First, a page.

May 12, 2022
Category: Legal Updates
For the third time, California has re-adopted and revised its COVID-19 Prevention Emergency Temporary Standards (“ETS”), mirroring current State and local regulations easing pandemic-related restrictions. While the ETS still require employers to establish and train employees on written prevention programs, Cal-OSHA has now removed several protocols including indoor masking, cleaning and disinfection, and vaccination status distinctions.
Vaccinated vs. Unvaccinated Employees
Cal-OSHA has now removed the definition of “fully vaccinated” from the ETS, thereby eliminating any distinction between vaccinated or unvaccinated employees. Because of this, employers must offer testing to all symptomatic and exposed employees and provide N95 masks or similar respirator to employees upon request, both at no cost to the employee and regardless of the employee’s vaccination status.
Indoor Face Covering Requirement
Face coverings while indoors are no longer required for employees, also regardless of vaccination status. However, employers will have to provide masks to employees if (1) the California Department of Public Health (“CDPH”) issues orders requiring them; (2) an employee is returning to work less than 10 days after a positive test result; or (3) employees are part of an exposed group during a workplace outbreak.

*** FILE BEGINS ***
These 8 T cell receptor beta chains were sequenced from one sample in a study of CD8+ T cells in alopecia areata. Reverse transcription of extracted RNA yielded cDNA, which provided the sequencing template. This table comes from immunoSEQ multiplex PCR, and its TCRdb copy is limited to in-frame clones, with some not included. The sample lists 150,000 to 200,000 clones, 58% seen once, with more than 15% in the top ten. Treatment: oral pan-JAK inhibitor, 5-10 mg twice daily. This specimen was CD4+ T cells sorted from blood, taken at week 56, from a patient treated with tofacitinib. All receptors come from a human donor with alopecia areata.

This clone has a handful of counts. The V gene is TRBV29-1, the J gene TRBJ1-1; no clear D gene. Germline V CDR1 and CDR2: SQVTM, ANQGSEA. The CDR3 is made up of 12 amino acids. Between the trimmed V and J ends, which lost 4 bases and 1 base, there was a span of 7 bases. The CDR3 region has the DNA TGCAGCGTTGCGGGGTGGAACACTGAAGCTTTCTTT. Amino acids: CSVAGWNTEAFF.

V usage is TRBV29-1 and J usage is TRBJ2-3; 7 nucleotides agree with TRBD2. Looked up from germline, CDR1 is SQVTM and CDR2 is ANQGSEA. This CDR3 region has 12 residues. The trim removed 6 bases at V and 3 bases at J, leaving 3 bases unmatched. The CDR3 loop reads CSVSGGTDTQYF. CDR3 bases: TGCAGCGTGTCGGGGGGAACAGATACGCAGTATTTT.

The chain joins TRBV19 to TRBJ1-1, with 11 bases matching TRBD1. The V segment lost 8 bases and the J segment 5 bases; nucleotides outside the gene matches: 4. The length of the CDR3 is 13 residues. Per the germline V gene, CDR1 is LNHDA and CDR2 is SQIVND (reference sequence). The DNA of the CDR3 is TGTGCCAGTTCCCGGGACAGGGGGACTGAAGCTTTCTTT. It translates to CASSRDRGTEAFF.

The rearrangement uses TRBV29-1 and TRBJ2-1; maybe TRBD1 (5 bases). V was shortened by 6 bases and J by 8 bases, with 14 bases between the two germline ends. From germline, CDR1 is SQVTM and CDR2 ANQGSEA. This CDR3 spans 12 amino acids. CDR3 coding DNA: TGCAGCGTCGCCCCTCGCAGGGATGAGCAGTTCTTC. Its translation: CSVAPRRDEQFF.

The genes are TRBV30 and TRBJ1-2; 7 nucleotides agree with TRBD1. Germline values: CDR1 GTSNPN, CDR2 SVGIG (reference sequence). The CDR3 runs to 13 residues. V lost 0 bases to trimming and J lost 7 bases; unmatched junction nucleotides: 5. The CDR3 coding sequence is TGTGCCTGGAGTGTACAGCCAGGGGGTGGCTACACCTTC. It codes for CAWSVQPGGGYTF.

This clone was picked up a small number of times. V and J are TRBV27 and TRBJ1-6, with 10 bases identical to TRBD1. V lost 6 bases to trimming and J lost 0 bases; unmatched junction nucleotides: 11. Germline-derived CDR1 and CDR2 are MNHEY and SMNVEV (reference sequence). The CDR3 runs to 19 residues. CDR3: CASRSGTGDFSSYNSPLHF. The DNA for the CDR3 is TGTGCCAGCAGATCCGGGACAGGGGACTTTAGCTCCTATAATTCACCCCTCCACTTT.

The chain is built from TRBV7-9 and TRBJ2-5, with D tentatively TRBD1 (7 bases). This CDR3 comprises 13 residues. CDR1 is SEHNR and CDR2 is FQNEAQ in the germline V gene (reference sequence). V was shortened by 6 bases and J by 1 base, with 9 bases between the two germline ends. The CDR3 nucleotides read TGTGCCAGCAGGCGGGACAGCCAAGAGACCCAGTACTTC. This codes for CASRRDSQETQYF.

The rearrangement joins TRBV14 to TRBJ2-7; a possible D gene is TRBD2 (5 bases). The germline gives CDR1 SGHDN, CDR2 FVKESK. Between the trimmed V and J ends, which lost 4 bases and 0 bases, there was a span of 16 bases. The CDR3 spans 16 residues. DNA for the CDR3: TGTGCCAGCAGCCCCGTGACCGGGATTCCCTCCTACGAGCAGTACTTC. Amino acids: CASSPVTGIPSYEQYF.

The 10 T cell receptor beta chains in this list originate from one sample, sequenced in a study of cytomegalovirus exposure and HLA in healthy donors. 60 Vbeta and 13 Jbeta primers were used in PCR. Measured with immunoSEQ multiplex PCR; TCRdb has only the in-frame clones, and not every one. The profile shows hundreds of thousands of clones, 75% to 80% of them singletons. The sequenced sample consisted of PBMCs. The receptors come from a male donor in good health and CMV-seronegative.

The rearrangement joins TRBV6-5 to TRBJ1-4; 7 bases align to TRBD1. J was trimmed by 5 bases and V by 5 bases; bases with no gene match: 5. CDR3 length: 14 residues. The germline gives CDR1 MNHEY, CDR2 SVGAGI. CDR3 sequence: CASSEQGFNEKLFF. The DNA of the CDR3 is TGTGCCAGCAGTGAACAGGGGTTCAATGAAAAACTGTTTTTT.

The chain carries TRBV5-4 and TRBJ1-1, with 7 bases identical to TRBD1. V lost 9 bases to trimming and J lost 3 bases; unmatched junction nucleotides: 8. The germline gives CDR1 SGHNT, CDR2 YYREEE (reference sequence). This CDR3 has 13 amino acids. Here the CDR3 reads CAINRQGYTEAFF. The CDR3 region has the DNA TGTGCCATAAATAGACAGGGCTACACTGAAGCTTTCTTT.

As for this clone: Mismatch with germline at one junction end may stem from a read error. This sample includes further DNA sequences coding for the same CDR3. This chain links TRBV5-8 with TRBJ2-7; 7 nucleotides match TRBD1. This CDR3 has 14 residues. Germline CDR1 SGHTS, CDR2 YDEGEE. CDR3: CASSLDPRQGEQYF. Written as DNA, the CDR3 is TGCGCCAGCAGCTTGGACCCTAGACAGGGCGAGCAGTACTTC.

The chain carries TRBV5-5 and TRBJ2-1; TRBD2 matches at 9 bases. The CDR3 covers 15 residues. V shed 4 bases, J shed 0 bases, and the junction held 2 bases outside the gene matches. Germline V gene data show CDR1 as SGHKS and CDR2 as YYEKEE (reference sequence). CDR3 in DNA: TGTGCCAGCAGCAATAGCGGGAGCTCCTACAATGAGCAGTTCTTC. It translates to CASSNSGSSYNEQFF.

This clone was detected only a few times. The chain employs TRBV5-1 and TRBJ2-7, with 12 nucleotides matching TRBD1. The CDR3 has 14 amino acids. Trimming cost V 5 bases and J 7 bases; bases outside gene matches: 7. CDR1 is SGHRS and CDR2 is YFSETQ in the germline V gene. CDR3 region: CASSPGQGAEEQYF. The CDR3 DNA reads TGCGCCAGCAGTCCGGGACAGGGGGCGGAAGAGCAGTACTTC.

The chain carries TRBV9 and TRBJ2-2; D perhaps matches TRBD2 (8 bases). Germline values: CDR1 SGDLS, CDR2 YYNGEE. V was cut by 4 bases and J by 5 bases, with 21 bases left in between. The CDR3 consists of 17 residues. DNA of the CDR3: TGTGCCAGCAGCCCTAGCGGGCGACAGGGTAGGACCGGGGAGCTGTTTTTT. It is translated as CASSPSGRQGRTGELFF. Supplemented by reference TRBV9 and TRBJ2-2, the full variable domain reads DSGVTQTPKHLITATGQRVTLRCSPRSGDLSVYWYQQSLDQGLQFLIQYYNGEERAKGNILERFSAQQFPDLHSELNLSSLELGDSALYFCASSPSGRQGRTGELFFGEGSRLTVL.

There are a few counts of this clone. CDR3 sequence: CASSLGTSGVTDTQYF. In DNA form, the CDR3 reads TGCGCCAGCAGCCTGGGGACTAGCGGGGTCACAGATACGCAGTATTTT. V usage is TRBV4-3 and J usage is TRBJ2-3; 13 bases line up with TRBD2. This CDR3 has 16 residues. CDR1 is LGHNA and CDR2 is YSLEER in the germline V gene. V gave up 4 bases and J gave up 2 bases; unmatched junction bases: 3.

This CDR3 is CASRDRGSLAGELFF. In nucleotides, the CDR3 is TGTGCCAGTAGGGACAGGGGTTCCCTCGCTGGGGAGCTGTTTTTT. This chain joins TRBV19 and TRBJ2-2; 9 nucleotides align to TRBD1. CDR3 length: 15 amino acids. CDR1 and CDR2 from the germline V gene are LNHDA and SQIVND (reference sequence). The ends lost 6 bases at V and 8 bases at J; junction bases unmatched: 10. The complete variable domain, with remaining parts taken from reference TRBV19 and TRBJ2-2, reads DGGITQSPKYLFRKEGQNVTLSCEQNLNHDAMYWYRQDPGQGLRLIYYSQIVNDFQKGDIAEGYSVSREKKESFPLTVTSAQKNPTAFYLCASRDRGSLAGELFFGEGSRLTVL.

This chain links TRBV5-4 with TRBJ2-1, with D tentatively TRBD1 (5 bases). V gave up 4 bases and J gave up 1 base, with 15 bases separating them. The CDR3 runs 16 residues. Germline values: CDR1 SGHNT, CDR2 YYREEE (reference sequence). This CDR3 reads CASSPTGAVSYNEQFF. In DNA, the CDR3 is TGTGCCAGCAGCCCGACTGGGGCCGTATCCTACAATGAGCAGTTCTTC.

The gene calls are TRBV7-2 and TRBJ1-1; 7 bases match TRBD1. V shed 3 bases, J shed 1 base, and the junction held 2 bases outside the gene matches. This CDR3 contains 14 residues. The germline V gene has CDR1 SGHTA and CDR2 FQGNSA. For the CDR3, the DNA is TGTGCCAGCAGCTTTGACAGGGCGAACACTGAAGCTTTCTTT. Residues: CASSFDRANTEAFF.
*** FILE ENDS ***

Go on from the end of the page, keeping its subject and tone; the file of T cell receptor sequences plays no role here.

Cleaning and Disinfection Protocols
The revised ETS also do away with cleaning and disinfections requirements for employers. During a workplace outbreak, partitions are also no longer required for exposed groups who cannot maintain distance while working together.
Employees may now self-administer any COVID-19 tests and read the test themselves, rather than require reading by the employer or health care professional. The results must still be verified, which may be done by taking a time-stamped photo of the results.
Isolation and Quarantine Guidelines
The revised standards also now reflect the most recent isolation and quarantine guidelines from the CDPH. Under such guidelines, employees who test positive can return to work after five days if they receive a negative test result, their symptoms are improving, and they wear a face covering at work for an additional five days.
– As COVID-19 safety guidelines continue to evolve, and loosen, on a state-wide level, employers should take time to revisit current protocol and practice to ensure continuing compliance. Questions on your COVID safety policies? Contact your Stokes Wagner attorney.
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THIS DOCUMENT PROVIDES A GENERAL SUMMARY AND IS FOR INFORMATIONAL/EDUCATIONAL PURPOSES ONLY. IT IS NOT INTENDED TO BE COMPREHENSIVE, NOR DOES IT CONSTITUTE LEGAL ADVICE. PLEASE CONSULT WITH COUNSEL BEFORE TAKING OR REFRAINING FROM TAKING ANY ACTION.